“Kier-es kungal?” asked the boy. In my head I translated it as, “Do you want to play?”

“Kon,” I said, which meant, “yes.”

“E nima os Lucy. Lon os le?”  I added, meaning, “My name is Lucy. What is yours?”

Samuel, don jissa os Catherine.” That means, “Samuel, this is Catharine.”

We played for a while, but then I told them I had to go to prairie-talk school but first I bought lots of candy from them. Many of the prairie dog children sold things to tourists to help their families buy food. Catherine sold candy, and Samuel polished claws. He carried a little claw-polish box with him everywhere he went. Catherine said that I had bought all the candy that she needed to sell that day, so they could go to school with me too. They spoke a different dialect, so it was good for them to learn proper prairie-talk too. I was so happy.

School was a lot of fun, especially with Samuel and Catherine. I learned lots of verbs and expressions. Then we got to go to the park and played a fruit game for recess. It was more fun with more players, so I was happy to have them there. After recess we went back to the school and learned more. Samuel and Catherine didn’t normally go to school, because their family was poor. After school, I said goodbye to them. I thought I would never see them again.

When I got back to the hotel, I told mom all about them. I also told her how much I had learned that day. I couldn’t have been happier.

I was very surprised to find Samuel at school the next day. His sister didn’t come. He told me that she had gone to another village to sell things with their dad. I was sad to not see her, but happy to see him. From then on, every day he came without his sister. Samuel spent his mornings at school with me and his afternoons shining claws.

One day, he shined some claws on the way to school and bought chips with the money he earned. He gave me one package of chips and kept one for himself. That was his only lunch, and some days he didn’t even eat lunch. I felt a bit sorry for him, because in the forest where I live everyone has plenty to eat.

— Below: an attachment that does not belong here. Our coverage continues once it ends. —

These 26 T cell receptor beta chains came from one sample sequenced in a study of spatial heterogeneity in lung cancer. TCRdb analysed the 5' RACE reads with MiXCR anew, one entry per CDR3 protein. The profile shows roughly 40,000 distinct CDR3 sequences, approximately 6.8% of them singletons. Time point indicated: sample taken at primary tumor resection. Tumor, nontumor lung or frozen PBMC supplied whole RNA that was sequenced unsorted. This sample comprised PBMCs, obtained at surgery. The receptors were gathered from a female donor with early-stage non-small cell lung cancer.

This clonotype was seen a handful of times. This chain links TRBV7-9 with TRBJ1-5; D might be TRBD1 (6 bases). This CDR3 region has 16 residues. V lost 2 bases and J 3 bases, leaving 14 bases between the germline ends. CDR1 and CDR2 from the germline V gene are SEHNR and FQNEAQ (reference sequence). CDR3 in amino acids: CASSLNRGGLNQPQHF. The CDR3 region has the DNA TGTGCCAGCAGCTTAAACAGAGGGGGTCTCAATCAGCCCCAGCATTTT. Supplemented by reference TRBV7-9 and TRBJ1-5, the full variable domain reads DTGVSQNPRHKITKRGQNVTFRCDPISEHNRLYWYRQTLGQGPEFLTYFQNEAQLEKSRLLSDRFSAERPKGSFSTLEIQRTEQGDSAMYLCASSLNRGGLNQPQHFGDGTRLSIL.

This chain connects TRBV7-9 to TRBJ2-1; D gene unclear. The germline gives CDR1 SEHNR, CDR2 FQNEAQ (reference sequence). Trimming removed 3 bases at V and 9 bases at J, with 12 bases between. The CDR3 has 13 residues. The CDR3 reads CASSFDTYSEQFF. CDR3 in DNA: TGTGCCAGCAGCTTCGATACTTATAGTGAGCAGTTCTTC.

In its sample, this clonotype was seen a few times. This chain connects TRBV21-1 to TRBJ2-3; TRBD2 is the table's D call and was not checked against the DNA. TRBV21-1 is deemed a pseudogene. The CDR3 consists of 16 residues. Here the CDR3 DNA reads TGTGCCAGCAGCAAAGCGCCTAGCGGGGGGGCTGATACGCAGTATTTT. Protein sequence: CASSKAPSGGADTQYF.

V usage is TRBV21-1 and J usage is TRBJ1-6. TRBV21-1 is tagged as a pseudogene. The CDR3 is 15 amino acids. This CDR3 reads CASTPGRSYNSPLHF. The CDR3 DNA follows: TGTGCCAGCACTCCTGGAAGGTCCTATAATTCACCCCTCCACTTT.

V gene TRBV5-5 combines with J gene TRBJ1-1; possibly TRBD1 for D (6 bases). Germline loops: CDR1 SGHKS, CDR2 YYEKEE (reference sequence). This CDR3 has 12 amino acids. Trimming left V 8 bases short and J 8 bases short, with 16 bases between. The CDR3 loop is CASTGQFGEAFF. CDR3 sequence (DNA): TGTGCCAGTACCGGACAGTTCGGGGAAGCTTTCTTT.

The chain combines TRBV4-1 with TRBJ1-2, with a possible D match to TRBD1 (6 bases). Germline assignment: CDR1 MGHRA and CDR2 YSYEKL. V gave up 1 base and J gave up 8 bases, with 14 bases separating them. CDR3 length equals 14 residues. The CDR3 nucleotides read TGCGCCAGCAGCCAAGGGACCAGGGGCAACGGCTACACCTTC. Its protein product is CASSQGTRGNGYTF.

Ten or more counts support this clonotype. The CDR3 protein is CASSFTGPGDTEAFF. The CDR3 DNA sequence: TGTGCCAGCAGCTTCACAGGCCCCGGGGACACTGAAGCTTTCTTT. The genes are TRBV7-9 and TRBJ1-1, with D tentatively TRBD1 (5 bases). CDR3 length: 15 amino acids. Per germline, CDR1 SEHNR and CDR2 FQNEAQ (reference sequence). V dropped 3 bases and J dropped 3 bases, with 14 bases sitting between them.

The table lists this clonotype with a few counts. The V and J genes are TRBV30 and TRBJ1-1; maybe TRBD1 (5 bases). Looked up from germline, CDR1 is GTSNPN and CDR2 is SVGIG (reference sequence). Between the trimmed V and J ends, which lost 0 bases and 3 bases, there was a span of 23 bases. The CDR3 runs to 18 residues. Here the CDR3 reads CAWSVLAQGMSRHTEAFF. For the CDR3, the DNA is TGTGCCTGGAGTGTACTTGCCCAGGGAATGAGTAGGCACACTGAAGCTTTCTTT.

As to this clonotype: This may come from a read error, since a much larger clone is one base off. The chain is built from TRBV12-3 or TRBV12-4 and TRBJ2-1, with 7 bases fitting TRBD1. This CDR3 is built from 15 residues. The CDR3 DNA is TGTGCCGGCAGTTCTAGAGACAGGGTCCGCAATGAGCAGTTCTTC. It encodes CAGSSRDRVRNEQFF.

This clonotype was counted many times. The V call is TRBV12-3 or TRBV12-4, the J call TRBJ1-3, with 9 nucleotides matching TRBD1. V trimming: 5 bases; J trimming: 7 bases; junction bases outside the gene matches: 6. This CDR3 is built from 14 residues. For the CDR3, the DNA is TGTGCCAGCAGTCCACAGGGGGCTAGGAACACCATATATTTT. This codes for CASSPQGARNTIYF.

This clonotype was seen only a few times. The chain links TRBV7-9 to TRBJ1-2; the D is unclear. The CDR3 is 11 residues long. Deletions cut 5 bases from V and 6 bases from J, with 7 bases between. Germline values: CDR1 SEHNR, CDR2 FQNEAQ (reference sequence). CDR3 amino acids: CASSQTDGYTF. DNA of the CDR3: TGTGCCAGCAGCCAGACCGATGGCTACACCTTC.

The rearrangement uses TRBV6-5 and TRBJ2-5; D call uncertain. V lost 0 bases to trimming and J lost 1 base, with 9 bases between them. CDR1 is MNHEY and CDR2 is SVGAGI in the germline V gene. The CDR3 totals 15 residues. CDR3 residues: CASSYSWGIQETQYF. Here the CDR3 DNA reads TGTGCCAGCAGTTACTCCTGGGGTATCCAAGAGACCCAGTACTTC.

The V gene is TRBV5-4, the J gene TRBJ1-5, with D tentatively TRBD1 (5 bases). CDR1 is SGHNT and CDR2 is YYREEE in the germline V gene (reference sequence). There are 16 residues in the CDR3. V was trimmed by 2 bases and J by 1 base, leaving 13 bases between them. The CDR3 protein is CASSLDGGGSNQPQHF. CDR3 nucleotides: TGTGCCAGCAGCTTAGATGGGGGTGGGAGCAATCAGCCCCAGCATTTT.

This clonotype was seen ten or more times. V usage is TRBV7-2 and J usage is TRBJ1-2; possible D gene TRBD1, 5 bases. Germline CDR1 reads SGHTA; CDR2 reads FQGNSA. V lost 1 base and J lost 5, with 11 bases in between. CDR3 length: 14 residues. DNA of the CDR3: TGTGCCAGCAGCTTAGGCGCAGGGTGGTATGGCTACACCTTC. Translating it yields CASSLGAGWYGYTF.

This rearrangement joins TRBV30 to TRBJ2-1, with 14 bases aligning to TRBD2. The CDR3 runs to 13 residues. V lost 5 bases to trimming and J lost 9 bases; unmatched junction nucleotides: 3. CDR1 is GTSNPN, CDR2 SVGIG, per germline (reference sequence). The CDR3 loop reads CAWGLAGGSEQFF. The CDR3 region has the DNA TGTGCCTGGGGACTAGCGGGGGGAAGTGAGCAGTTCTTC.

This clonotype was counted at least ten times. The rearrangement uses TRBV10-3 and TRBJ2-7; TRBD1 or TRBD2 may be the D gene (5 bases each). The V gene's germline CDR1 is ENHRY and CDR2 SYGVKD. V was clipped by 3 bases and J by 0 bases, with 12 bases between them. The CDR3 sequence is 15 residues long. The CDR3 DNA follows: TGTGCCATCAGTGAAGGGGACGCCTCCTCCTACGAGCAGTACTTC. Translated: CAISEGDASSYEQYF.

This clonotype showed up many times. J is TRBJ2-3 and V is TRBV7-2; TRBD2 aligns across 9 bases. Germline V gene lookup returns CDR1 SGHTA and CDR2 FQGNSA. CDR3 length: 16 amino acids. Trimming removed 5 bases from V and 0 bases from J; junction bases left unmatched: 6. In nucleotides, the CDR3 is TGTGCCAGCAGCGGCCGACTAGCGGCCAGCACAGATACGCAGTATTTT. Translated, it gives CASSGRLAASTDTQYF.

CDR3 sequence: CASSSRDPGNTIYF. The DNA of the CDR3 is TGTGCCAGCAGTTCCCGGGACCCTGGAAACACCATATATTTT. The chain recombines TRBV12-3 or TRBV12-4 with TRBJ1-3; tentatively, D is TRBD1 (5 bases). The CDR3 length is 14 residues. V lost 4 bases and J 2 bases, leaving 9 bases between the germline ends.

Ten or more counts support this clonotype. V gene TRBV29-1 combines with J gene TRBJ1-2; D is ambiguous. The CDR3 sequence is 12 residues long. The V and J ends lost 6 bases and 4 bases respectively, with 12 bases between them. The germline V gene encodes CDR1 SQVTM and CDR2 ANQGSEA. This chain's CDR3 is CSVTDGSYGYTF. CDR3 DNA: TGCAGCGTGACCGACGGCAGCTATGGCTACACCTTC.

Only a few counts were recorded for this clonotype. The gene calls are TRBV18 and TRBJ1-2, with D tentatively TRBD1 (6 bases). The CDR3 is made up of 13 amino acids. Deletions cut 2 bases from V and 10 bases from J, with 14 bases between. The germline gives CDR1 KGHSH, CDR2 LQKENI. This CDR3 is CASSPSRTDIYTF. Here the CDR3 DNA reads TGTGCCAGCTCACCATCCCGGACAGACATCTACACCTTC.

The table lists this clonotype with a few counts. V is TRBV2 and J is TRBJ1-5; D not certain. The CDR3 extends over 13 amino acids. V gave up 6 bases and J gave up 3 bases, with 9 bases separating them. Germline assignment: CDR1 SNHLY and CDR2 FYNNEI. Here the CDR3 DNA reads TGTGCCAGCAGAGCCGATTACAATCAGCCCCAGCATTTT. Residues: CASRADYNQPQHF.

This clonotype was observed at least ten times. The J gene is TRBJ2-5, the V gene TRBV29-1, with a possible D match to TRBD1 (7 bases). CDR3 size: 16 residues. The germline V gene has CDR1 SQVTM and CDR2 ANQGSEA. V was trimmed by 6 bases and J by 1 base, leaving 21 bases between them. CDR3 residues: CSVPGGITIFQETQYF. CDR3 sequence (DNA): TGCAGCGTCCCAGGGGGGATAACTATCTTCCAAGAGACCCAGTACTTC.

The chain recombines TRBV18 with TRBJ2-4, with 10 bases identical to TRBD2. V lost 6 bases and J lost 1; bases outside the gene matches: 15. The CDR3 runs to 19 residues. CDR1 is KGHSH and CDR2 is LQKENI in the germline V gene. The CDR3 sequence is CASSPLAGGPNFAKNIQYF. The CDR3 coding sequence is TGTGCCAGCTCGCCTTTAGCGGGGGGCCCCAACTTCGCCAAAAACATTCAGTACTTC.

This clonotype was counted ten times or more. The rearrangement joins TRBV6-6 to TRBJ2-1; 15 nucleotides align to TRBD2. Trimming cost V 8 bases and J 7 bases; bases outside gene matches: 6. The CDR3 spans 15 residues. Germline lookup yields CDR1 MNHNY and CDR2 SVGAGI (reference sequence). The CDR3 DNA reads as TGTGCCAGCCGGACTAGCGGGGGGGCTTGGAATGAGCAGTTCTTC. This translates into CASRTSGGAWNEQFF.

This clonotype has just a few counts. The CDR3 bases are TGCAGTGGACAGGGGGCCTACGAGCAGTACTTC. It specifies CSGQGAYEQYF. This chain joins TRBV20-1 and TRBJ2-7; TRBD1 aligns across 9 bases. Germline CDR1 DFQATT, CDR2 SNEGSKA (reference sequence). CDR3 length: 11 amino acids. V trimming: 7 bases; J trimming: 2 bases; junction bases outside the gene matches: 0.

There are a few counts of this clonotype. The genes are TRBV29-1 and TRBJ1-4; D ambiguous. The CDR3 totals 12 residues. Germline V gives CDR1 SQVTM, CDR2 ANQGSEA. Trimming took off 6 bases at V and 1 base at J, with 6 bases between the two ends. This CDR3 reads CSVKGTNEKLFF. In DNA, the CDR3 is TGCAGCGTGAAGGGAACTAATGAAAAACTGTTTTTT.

After our lessons, we would always go to the park or somewhere else fun. I bought a ball at the market, and the rest of that week, we played with it a lot! One day I brought a ball to give to him. He told me that he’d never had a ball before. He loved his ball.

The last day we made plans to meet him in Central Park, or in prairie-talk “Panin Centula.” I went to Central park and could not find him, but I saw his sister! I was so happy. We went together and found Samuel at the market where he was selling objects to tourists. We all played on the playground in a nearby nut restaurant, so I bought them lots of nuts. I also gave them some nuts to bring to their parents and cousins. I said good goodbye, and then we left.

We had so much fun that day I was sad to leave. Samuel and Catherine were always smiling and happy, even though they didn’t have much money. I think maybe it was because they had such a big, loving family. I hope I will see them again someday.